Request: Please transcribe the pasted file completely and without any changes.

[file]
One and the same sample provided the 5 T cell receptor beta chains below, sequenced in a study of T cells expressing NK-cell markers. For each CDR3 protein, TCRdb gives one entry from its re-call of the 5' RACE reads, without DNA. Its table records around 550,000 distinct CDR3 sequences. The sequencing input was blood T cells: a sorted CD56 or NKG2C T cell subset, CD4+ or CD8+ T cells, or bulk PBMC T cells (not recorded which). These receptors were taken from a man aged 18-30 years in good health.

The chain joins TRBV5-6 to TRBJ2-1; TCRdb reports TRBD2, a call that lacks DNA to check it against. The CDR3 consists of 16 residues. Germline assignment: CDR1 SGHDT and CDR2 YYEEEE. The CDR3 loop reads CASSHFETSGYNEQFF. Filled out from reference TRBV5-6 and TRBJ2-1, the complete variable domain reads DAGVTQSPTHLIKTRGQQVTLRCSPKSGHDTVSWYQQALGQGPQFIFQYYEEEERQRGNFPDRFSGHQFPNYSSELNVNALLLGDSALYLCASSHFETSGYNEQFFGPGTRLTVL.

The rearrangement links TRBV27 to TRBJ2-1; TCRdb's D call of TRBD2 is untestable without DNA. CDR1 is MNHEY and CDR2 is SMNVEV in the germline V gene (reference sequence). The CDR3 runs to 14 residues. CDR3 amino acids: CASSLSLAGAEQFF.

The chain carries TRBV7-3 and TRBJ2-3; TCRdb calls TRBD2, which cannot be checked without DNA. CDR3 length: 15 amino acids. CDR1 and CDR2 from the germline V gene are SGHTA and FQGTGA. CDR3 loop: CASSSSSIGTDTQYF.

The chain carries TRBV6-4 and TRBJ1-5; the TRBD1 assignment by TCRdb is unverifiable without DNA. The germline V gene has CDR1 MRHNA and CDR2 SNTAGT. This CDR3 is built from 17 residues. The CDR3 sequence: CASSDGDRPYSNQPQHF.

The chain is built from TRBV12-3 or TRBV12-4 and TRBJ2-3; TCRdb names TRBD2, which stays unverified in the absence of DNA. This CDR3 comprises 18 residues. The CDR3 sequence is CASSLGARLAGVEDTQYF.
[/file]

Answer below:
One and the same sample provided the 5 T cell receptor beta chains below, sequenced in a study of T cells expressing NK-cell markers. For each CDR3 protein, TCRdb gives one entry from its re-call of the 5' RACE reads, without DNA. Its table records around 550,000 distinct CDR3 sequences. The sequencing input was blood T cells: a sorted CD56 or NKG2C T cell subset, CD4+ or CD8+ T cells, or bulk PBMC T cells (not recorded which). These receptors were taken from a man aged 18-30 years in good health.

The chain joins TRBV5-6 to TRBJ2-1; TCRdb reports TRBD2, a call that lacks DNA to check it against. The CDR3 consists of 16 residues. Germline assignment: CDR1 SGHDT and CDR2 YYEEEE. The CDR3 loop reads CASSHFETSGYNEQFF. Filled out from reference TRBV5-6 and TRBJ2-1, the complete variable domain reads DAGVTQSPTHLIKTRGQQVTLRCSPKSGHDTVSWYQQALGQGPQFIFQYYEEEERQRGNFPDRFSGHQFPNYSSELNVNALLLGDSALYLCASSHFETSGYNEQFFGPGTRLTVL.

The rearrangement links TRBV27 to TRBJ2-1; TCRdb's D call of TRBD2 is untestable without DNA. CDR1 is MNHEY and CDR2 is SMNVEV in the germline V gene (reference sequence). The CDR3 runs to 14 residues. CDR3 amino acids: CASSLSLAGAEQFF.

The chain carries TRBV7-3 and TRBJ2-3; TCRdb calls TRBD2, which cannot be checked without DNA. CDR3 length: 15 amino acids. CDR1 and CDR2 from the germline V gene are SGHTA and FQGTGA. CDR3 loop: CASSSSSIGTDTQYF.

The chain carries TRBV6-4 and TRBJ1-5; the TRBD1 assignment by TCRdb is unverifiable without DNA. The germline V gene has CDR1 MRHNA and CDR2 SNTAGT. This CDR3 is built from 17 residues. The CDR3 sequence: CASSDGDRPYSNQPQHF.

The chain is built from TRBV12-3 or TRBV12-4 and TRBJ2-3; TCRdb names TRBD2, which stays unverified in the absence of DNA. This CDR3 comprises 18 residues. The CDR3 sequence is CASSLGARLAGVEDTQYF.